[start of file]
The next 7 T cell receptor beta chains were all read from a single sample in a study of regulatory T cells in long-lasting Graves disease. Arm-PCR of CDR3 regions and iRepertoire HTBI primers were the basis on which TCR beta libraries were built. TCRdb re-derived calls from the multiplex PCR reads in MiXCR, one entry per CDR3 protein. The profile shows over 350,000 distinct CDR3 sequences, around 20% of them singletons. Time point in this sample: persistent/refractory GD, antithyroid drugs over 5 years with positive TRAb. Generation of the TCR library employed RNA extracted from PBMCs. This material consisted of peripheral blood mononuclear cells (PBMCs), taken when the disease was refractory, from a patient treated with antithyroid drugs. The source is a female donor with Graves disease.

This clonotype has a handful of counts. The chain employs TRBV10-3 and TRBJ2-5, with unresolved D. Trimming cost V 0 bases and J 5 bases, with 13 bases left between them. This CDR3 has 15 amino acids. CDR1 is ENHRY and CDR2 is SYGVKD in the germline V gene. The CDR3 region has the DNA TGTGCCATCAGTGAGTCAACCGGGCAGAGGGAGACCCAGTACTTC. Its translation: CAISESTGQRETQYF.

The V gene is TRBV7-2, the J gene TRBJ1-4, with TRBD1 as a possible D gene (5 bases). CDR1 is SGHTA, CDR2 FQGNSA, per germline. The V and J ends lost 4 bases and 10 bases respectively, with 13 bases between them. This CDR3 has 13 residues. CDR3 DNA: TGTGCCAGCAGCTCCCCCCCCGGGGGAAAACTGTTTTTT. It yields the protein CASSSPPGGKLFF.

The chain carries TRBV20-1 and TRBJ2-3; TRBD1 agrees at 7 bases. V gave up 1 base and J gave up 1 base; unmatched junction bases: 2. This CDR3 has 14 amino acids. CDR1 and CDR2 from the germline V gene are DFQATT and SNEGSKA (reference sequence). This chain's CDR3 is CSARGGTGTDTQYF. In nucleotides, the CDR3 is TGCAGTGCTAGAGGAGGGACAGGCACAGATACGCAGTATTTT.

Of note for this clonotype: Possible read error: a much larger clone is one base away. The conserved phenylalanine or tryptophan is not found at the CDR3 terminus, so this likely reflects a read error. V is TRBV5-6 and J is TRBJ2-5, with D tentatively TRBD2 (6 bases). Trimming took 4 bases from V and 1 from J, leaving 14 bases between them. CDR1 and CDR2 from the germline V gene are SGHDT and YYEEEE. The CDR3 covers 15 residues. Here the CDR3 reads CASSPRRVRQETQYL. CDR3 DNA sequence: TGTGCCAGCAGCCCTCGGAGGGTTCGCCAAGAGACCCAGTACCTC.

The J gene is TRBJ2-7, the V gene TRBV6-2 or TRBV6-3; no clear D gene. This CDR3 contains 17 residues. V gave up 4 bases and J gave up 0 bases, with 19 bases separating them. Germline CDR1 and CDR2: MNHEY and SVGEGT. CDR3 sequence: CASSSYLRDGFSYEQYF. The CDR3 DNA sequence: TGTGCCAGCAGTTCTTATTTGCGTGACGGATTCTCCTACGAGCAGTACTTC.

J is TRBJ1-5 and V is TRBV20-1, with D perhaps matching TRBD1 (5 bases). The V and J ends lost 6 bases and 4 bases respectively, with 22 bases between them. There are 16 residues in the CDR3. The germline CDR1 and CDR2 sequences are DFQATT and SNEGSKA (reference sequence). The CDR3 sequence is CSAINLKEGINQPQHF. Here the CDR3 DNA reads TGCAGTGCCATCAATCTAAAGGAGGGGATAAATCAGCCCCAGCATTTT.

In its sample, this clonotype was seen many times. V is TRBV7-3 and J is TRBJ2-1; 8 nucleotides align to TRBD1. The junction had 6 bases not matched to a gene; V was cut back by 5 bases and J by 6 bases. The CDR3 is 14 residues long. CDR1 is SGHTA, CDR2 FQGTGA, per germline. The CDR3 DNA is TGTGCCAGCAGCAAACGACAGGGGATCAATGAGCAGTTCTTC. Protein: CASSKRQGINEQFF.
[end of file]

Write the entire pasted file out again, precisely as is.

The next 7 T cell receptor beta chains were all read from a single sample in a study of regulatory T cells in long-lasting Graves disease. Arm-PCR of CDR3 regions and iRepertoire HTBI primers were the basis on which TCR beta libraries were built. TCRdb re-derived calls from the multiplex PCR reads in MiXCR, one entry per CDR3 protein. The profile shows over 350,000 distinct CDR3 sequences, around 20% of them singletons. Time point in this sample: persistent/refractory GD, antithyroid drugs over 5 years with positive TRAb. Generation of the TCR library employed RNA extracted from PBMCs. This material consisted of peripheral blood mononuclear cells (PBMCs), taken when the disease was refractory, from a patient treated with antithyroid drugs. The source is a female donor with Graves disease.

This clonotype has a handful of counts. The chain employs TRBV10-3 and TRBJ2-5, with unresolved D. Trimming cost V 0 bases and J 5 bases, with 13 bases left between them. This CDR3 has 15 amino acids. CDR1 is ENHRY and CDR2 is SYGVKD in the germline V gene. The CDR3 region has the DNA TGTGCCATCAGTGAGTCAACCGGGCAGAGGGAGACCCAGTACTTC. Its translation: CAISESTGQRETQYF.

The V gene is TRBV7-2, the J gene TRBJ1-4, with TRBD1 as a possible D gene (5 bases). CDR1 is SGHTA, CDR2 FQGNSA, per germline. The V and J ends lost 4 bases and 10 bases respectively, with 13 bases between them. This CDR3 has 13 residues. CDR3 DNA: TGTGCCAGCAGCTCCCCCCCCGGGGGAAAACTGTTTTTT. It yields the protein CASSSPPGGKLFF.

The chain carries TRBV20-1 and TRBJ2-3; TRBD1 agrees at 7 bases. V gave up 1 base and J gave up 1 base; unmatched junction bases: 2. This CDR3 has 14 amino acids. CDR1 and CDR2 from the germline V gene are DFQATT and SNEGSKA (reference sequence). This chain's CDR3 is CSARGGTGTDTQYF. In nucleotides, the CDR3 is TGCAGTGCTAGAGGAGGGACAGGCACAGATACGCAGTATTTT.

Of note for this clonotype: Possible read error: a much larger clone is one base away. The conserved phenylalanine or tryptophan is not found at the CDR3 terminus, so this likely reflects a read error. V is TRBV5-6 and J is TRBJ2-5, with D tentatively TRBD2 (6 bases). Trimming took 4 bases from V and 1 from J, leaving 14 bases between them. CDR1 and CDR2 from the germline V gene are SGHDT and YYEEEE. The CDR3 covers 15 residues. Here the CDR3 reads CASSPRRVRQETQYL. CDR3 DNA sequence: TGTGCCAGCAGCCCTCGGAGGGTTCGCCAAGAGACCCAGTACCTC.

The J gene is TRBJ2-7, the V gene TRBV6-2 or TRBV6-3; no clear D gene. This CDR3 contains 17 residues. V gave up 4 bases and J gave up 0 bases, with 19 bases separating them. Germline CDR1 and CDR2: MNHEY and SVGEGT. CDR3 sequence: CASSSYLRDGFSYEQYF. The CDR3 DNA sequence: TGTGCCAGCAGTTCTTATTTGCGTGACGGATTCTCCTACGAGCAGTACTTC.

J is TRBJ1-5 and V is TRBV20-1, with D perhaps matching TRBD1 (5 bases). The V and J ends lost 6 bases and 4 bases respectively, with 22 bases between them. There are 16 residues in the CDR3. The germline CDR1 and CDR2 sequences are DFQATT and SNEGSKA (reference sequence). The CDR3 sequence is CSAINLKEGINQPQHF. Here the CDR3 DNA reads TGCAGTGCCATCAATCTAAAGGAGGGGATAAATCAGCCCCAGCATTTT.

In its sample, this clonotype was seen many times. V is TRBV7-3 and J is TRBJ2-1; 8 nucleotides align to TRBD1. The junction had 6 bases not matched to a gene; V was cut back by 5 bases and J by 6 bases. The CDR3 is 14 residues long. CDR1 is SGHTA, CDR2 FQGTGA, per germline. The CDR3 DNA is TGTGCCAGCAGCAAACGACAGGGGATCAATGAGCAGTTCTTC. Protein: CASSKRQGINEQFF.